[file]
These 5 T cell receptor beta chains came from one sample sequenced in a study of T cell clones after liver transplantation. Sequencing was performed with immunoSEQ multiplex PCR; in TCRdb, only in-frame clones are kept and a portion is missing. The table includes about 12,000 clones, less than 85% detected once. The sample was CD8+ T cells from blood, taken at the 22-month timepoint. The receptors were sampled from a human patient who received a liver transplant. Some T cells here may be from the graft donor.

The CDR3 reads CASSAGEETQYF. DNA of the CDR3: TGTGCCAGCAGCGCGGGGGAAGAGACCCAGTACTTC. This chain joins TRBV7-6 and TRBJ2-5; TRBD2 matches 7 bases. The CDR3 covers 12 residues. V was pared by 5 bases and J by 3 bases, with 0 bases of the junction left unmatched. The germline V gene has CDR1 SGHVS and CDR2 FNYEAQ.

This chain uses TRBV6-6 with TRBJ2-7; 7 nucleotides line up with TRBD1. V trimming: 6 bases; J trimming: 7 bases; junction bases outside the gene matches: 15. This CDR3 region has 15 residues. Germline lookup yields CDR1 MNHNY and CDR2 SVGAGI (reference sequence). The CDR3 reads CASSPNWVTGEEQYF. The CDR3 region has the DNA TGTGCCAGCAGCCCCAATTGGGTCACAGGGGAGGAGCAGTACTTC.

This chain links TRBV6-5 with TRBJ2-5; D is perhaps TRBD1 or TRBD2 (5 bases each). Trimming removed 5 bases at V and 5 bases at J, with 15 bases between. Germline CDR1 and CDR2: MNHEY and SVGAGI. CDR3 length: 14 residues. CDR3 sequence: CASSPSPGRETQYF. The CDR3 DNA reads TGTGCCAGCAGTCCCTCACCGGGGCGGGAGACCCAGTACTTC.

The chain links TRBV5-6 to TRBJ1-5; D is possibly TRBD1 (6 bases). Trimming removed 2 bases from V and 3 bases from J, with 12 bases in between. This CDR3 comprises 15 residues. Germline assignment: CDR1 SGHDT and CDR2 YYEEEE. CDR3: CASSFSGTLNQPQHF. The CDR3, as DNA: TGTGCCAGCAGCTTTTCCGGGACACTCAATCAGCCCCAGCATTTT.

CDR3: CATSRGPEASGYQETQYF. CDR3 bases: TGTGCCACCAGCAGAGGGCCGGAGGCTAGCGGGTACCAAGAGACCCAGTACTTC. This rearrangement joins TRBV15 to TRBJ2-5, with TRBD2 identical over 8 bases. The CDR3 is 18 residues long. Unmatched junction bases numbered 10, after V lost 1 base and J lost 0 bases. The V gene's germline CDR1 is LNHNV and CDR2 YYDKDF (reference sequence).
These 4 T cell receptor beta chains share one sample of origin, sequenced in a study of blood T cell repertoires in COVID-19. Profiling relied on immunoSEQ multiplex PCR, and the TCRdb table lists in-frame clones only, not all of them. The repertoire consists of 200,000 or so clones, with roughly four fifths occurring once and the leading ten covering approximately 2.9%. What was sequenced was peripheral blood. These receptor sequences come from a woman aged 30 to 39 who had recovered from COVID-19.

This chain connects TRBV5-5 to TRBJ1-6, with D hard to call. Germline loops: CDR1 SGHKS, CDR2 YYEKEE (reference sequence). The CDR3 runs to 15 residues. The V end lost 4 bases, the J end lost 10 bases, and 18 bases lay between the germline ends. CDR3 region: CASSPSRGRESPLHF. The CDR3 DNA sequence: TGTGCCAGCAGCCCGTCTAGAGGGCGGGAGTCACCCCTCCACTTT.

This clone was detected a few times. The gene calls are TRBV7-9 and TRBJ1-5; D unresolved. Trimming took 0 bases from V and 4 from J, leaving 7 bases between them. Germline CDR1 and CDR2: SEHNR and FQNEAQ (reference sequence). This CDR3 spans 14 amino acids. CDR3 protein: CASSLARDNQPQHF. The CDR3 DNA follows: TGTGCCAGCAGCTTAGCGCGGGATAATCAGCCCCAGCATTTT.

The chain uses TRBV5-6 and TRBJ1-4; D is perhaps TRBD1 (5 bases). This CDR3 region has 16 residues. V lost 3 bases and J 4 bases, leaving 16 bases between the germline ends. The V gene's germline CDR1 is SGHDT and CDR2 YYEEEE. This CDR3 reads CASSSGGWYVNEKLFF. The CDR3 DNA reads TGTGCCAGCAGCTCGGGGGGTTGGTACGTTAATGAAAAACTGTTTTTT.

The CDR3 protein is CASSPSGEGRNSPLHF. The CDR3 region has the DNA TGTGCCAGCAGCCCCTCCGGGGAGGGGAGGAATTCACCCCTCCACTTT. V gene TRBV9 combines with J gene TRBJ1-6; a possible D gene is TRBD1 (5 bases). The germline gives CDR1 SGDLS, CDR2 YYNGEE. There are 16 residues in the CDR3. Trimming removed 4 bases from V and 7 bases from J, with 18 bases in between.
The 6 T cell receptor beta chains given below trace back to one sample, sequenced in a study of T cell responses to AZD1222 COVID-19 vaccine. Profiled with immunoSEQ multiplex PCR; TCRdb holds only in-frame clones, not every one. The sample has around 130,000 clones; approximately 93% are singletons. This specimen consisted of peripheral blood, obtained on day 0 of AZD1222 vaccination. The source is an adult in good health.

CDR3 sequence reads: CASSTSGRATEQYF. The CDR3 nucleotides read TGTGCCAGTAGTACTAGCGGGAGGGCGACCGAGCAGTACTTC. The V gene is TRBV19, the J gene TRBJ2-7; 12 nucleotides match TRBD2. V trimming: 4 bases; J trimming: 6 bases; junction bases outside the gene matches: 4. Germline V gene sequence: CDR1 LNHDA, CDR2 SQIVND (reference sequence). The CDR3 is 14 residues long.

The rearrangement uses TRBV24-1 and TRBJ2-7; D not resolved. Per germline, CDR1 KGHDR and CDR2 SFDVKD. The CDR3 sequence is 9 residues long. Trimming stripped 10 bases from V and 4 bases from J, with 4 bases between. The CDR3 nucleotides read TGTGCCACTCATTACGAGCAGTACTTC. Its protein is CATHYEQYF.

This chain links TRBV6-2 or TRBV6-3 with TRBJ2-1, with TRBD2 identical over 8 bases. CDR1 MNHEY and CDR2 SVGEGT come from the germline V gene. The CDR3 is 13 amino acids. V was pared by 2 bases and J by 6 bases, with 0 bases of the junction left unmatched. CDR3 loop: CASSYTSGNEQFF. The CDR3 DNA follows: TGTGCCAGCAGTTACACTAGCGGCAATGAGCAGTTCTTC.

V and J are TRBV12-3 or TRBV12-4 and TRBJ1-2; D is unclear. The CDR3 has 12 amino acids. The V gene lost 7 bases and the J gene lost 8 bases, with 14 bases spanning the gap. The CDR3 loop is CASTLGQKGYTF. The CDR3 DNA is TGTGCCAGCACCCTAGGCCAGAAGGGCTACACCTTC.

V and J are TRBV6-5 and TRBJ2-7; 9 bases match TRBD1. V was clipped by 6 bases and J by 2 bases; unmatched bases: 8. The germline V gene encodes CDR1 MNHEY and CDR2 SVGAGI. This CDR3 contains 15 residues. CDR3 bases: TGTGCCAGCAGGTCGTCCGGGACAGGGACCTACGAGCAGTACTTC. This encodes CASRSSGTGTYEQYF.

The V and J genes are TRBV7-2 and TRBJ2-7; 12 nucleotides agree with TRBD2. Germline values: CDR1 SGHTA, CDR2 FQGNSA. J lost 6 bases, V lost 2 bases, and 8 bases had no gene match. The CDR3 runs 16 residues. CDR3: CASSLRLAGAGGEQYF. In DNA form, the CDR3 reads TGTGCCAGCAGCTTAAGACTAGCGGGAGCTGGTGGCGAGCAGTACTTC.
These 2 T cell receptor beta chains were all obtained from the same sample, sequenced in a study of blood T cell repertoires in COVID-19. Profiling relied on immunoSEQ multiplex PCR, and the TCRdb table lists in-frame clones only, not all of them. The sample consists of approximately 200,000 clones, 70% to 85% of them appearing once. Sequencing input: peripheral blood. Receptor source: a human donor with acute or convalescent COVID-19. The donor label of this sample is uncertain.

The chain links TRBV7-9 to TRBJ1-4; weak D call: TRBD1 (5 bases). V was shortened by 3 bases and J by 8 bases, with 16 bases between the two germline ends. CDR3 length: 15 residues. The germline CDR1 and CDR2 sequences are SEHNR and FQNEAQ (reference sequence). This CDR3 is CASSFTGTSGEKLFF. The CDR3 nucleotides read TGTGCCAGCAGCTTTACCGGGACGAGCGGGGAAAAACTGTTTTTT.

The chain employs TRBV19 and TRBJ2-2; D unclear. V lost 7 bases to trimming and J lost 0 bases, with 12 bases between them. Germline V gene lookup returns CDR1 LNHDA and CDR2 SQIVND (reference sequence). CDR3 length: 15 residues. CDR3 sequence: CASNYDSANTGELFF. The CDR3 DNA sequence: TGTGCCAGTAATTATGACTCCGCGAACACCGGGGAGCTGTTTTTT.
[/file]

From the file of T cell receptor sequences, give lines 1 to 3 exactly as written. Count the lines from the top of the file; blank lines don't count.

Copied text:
These 5 T cell receptor beta chains came from one sample sequenced in a study of T cell clones after liver transplantation. Sequencing was performed with immunoSEQ multiplex PCR; in TCRdb, only in-frame clones are kept and a portion is missing. The table includes about 12,000 clones, less than 85% detected once. The sample was CD8+ T cells from blood, taken at the 22-month timepoint. The receptors were sampled from a human patient who received a liver transplant. Some T cells here may be from the graft donor.

The CDR3 reads CASSAGEETQYF. DNA of the CDR3: TGTGCCAGCAGCGCGGGGGAAGAGACCCAGTACTTC. This chain joins TRBV7-6 and TRBJ2-5; TRBD2 matches 7 bases. The CDR3 covers 12 residues. V was pared by 5 bases and J by 3 bases, with 0 bases of the junction left unmatched. The germline V gene has CDR1 SGHVS and CDR2 FNYEAQ.

This chain uses TRBV6-6 with TRBJ2-7; 7 nucleotides line up with TRBD1. V trimming: 6 bases; J trimming: 7 bases; junction bases outside the gene matches: 15. This CDR3 region has 15 residues. Germline lookup yields CDR1 MNHNY and CDR2 SVGAGI (reference sequence). The CDR3 reads CASSPNWVTGEEQYF. The CDR3 region has the DNA TGTGCCAGCAGCCCCAATTGGGTCACAGGGGAGGAGCAGTACTTC.